By around the twenty minute mark, the iconic helmet is removed in the 1995 version and by the end; you forget you’re watching a Judge Dredd flick altogether. To Urban, wearing the mask for the entire film’s duration was implicit. “I read the script and firstly I was just relieved to find it was fainted to the character that I loved when I was a kid. Secondly I had a meeting with Alex, Andrew and Pete in Los Angeles and they said: “Look just to be clear; the helmet stays on. We’re not going to get three quarters of the way through this movie or half way through and you’re going to start asking to write scenes without the helmet”. I assured them: “I wouldn’t be here taking this meeting and discover scenes where Dredd was without it.”
This decision was not without its challenges especially when attempting to convey emotions when all the viewer sees is your mouth. Urban elaborates: “The challenge was how to communicate to the audience without them (eyes). It became a huge challenge; how do you convey an emotion like doubt…It’s not just that he’s visually limited, as a character. He’s a highly trained individual that’s learned to control his emotions. He’s learned not to express. I found myself working within a very narrow bandwidth but what I did find interesting was that what became important was the actions of how Dredd did what he did and the choices that he made. It’s interesting because it’s those actions, those choices that inform the audiences to the type of guy he is. That humanizes him… Here’s what I discovered in the process; just actually having the confidence in the material and knowing if you think the thought, feel the emotion, that it will come through to the audience.”
One of the most successful aspects of Dredd 3D is its gritty overall design. It’s science fiction without ever becoming unbelievable. The film is grounded in a reality that we could relate to. Garland had this to say about the design: “With the uniform and stuff like that, what we do on the film’s we work on like Sunshine and 28 Days Later, we typically work within genre and then we play it straight. There’s other ways of doing genre. You can really camp it up, you can work on 200 million dollar (films) but that’s not what we do. We tend to be dirty, a bit guerrilla in our approach. We play it straight. The uniform is a reflection of that. This guy can’t be dressed in spandex because people are trying to stab him and shoot him so he needs armour. Everything follows from that. His uniform has to be functional. It all stems from sort of attempt to hold onto reality while working within a sci-fi flick.”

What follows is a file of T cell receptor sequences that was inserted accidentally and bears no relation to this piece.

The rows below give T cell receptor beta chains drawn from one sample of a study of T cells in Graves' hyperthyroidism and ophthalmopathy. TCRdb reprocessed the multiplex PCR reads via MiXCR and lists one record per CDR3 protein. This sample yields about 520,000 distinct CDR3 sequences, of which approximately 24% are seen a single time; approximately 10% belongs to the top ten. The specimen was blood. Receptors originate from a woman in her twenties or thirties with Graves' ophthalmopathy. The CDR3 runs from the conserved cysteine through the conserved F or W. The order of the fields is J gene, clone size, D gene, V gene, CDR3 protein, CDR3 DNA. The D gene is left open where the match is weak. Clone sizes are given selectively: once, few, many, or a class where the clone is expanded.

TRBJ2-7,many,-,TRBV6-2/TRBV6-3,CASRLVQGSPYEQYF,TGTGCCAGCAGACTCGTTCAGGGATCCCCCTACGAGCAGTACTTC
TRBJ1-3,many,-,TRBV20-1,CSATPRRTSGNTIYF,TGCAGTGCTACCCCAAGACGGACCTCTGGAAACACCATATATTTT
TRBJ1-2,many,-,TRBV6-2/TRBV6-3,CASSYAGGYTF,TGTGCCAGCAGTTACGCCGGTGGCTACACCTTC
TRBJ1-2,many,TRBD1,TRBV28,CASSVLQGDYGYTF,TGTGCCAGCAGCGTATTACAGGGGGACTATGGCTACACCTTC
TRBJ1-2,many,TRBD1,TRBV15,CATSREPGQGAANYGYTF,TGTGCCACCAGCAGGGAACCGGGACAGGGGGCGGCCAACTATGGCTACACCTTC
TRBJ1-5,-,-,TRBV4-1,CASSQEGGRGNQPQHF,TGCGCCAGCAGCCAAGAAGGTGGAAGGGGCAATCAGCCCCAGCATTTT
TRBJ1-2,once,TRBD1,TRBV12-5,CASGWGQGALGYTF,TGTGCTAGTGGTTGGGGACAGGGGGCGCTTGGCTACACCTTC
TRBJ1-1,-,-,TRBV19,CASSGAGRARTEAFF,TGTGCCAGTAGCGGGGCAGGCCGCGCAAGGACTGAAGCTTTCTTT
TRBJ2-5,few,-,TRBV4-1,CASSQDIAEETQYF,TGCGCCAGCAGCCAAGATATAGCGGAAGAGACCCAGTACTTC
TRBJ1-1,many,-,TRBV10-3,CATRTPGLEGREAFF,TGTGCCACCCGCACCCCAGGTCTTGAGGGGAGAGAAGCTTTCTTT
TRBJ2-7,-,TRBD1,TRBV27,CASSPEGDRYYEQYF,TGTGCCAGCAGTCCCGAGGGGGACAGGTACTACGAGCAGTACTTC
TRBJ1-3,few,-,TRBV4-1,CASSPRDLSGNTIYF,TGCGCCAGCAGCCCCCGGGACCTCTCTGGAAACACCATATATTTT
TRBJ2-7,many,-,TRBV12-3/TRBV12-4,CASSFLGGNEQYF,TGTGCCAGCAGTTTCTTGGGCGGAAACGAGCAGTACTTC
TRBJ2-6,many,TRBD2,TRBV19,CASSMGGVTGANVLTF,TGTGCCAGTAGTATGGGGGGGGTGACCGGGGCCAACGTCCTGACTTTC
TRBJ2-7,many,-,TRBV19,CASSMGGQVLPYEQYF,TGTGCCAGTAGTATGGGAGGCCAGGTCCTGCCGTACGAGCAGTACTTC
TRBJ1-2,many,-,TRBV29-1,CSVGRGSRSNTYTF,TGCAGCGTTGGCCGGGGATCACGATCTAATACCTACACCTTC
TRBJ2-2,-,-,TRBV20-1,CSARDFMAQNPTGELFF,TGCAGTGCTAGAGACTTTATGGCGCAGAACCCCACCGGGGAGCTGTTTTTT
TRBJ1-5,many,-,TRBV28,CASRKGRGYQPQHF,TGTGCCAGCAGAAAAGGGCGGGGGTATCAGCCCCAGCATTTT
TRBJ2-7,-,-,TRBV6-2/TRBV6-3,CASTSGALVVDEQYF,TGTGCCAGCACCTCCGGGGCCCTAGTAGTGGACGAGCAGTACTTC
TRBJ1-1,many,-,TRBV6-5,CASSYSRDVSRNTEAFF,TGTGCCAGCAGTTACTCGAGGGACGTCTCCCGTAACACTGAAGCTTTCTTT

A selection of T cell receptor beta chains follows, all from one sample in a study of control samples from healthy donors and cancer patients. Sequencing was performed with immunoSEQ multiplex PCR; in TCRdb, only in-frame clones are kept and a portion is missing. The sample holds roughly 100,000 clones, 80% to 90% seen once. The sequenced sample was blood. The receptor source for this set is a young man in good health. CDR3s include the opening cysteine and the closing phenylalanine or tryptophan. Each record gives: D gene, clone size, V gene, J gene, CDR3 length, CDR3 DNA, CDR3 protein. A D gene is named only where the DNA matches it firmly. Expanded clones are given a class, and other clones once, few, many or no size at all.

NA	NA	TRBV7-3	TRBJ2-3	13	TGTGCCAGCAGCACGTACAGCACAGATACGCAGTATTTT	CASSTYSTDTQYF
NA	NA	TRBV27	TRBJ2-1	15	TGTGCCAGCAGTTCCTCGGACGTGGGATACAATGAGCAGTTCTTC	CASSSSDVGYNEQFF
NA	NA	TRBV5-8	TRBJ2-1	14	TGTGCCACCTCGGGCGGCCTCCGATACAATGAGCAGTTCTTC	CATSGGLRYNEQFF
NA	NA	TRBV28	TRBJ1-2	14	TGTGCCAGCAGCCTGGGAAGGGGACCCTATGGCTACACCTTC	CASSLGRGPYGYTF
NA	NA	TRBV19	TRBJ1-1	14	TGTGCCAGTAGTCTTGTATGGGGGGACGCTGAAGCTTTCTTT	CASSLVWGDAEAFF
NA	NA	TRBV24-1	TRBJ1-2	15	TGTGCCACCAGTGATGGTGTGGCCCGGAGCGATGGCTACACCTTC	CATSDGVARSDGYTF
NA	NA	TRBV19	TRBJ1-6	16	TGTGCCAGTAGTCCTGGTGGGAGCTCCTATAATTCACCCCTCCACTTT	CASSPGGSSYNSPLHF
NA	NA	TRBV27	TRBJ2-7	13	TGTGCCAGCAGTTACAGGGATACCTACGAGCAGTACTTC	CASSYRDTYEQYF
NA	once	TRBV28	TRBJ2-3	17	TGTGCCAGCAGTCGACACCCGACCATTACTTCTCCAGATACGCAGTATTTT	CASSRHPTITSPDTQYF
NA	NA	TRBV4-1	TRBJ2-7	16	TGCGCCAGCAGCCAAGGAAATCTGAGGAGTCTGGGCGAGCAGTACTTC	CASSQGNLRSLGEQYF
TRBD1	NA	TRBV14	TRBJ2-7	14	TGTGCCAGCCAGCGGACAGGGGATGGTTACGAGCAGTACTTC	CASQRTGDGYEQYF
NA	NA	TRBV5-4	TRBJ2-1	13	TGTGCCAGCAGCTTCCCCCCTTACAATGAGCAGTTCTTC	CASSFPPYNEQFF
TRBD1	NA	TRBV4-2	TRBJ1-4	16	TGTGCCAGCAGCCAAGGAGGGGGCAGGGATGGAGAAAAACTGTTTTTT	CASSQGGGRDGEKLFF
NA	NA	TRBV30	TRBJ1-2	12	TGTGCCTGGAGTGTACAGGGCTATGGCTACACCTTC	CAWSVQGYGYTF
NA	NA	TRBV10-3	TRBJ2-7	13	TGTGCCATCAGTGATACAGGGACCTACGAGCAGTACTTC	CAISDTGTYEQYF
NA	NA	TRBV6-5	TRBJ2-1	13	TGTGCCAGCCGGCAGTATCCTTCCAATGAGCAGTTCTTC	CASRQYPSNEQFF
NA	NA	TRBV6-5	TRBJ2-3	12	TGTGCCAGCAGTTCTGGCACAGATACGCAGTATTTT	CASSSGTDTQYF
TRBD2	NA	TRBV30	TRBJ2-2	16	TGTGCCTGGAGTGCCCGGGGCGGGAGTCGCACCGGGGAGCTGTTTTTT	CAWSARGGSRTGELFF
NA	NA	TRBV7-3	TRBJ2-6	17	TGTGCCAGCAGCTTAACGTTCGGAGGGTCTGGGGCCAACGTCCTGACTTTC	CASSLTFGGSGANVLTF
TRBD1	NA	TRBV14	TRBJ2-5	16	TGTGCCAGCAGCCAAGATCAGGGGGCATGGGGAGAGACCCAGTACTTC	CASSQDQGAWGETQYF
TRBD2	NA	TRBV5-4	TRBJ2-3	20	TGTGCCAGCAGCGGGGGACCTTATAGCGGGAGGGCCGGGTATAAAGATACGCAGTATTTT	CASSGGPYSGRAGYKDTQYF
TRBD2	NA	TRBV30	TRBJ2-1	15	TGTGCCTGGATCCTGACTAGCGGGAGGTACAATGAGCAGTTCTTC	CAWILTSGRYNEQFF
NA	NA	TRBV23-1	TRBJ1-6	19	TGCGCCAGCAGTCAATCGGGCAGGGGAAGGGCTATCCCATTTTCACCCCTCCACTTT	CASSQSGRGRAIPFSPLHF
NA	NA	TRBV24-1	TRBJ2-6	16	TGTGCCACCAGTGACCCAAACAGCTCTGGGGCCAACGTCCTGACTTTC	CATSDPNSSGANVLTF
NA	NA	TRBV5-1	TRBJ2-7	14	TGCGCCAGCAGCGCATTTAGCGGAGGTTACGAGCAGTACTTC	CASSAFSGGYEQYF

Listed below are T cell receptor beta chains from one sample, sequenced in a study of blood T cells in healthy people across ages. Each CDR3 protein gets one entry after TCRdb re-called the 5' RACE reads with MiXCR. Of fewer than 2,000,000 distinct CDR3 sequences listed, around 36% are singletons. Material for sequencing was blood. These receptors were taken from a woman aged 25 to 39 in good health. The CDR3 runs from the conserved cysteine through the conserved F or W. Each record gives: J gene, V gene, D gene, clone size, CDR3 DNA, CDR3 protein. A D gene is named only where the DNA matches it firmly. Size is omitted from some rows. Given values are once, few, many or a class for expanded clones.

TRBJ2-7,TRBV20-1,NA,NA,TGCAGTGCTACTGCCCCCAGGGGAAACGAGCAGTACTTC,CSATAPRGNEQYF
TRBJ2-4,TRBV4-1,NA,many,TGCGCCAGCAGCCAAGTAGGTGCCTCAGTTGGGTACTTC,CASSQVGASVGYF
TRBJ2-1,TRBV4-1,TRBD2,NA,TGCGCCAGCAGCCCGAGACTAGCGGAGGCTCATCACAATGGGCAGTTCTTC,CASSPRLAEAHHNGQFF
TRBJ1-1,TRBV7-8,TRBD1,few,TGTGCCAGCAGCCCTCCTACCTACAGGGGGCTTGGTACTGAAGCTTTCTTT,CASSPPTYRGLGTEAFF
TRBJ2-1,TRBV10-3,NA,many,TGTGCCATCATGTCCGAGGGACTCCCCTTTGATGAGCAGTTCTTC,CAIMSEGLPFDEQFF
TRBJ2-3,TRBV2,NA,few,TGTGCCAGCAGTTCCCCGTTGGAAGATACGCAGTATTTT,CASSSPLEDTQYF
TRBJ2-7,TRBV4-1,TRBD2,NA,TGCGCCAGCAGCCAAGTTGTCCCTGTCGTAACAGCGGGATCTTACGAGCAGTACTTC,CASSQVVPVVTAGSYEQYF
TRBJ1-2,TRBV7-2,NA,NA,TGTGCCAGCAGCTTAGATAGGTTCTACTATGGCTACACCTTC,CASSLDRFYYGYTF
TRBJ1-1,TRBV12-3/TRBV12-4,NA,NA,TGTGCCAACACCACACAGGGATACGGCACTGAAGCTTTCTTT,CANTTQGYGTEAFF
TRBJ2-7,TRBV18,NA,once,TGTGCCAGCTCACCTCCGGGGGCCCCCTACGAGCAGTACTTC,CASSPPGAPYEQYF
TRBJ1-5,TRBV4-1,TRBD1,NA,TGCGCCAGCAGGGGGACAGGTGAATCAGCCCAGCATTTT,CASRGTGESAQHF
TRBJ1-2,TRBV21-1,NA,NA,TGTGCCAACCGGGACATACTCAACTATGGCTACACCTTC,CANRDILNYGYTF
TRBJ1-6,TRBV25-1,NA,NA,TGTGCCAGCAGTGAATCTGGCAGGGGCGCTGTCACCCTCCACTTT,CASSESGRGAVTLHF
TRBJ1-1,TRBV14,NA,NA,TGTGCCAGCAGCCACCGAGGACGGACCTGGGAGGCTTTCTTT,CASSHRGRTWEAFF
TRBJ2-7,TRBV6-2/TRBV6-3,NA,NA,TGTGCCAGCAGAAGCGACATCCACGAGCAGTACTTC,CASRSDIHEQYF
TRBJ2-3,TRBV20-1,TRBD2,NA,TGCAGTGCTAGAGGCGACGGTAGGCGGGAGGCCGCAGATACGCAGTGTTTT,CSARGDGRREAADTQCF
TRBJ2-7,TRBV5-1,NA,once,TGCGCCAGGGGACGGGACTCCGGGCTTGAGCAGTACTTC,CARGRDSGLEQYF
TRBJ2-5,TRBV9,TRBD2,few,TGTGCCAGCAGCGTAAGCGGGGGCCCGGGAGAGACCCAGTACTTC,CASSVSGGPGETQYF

The brutal violence in Dredd 3D is hard hitting in a way that we haven’t seen since the films of Paul Verhoeven. Garland’s inspiration comes from a most unlikely source. “I got fixated on nature documentaries. They used high-speed photography. You see a whale or a shark breach the water. You’d be watching something about an animal then you’d stop thinking about the animal and you get transfixed by not the animal but how water droplets connect and touch against each other. Somehow like a real trip, sort of stepping outside it but staying attached at the same time. It raised the question; what happens if you do that with violence? Cinema already glamorizes violence. Can you make violence into something which is purely aesthetic? Can it be so abstract that it becomes genuinely beautifully? Not kind of ballet beautiful but really aesthetically beautiful even if someone is having their cheek blown out or their head crushing into concrete.”
With all the exhilarating non-stop mayhem in Dredd 3D, the thematic elements explored within the film somehow never comes across as an afterthought. Nothing is black and white. There is no definitive good and evil defined in the film. Garland states: “It’s a film about wish fulfillment. It’s explored in the character of Dredd and I think it’s being explored in the drug. It’s posing a question which is kind of like; be careful what you wish for. If you live in a certain kind of urban environment, you might find yourself wishing for Judge Dredd but do you really want him? If you have a hard life, you might want that drug to take you out of it. Do you really want it? Maybe you do and that’s fine but it’s a discussion of that.”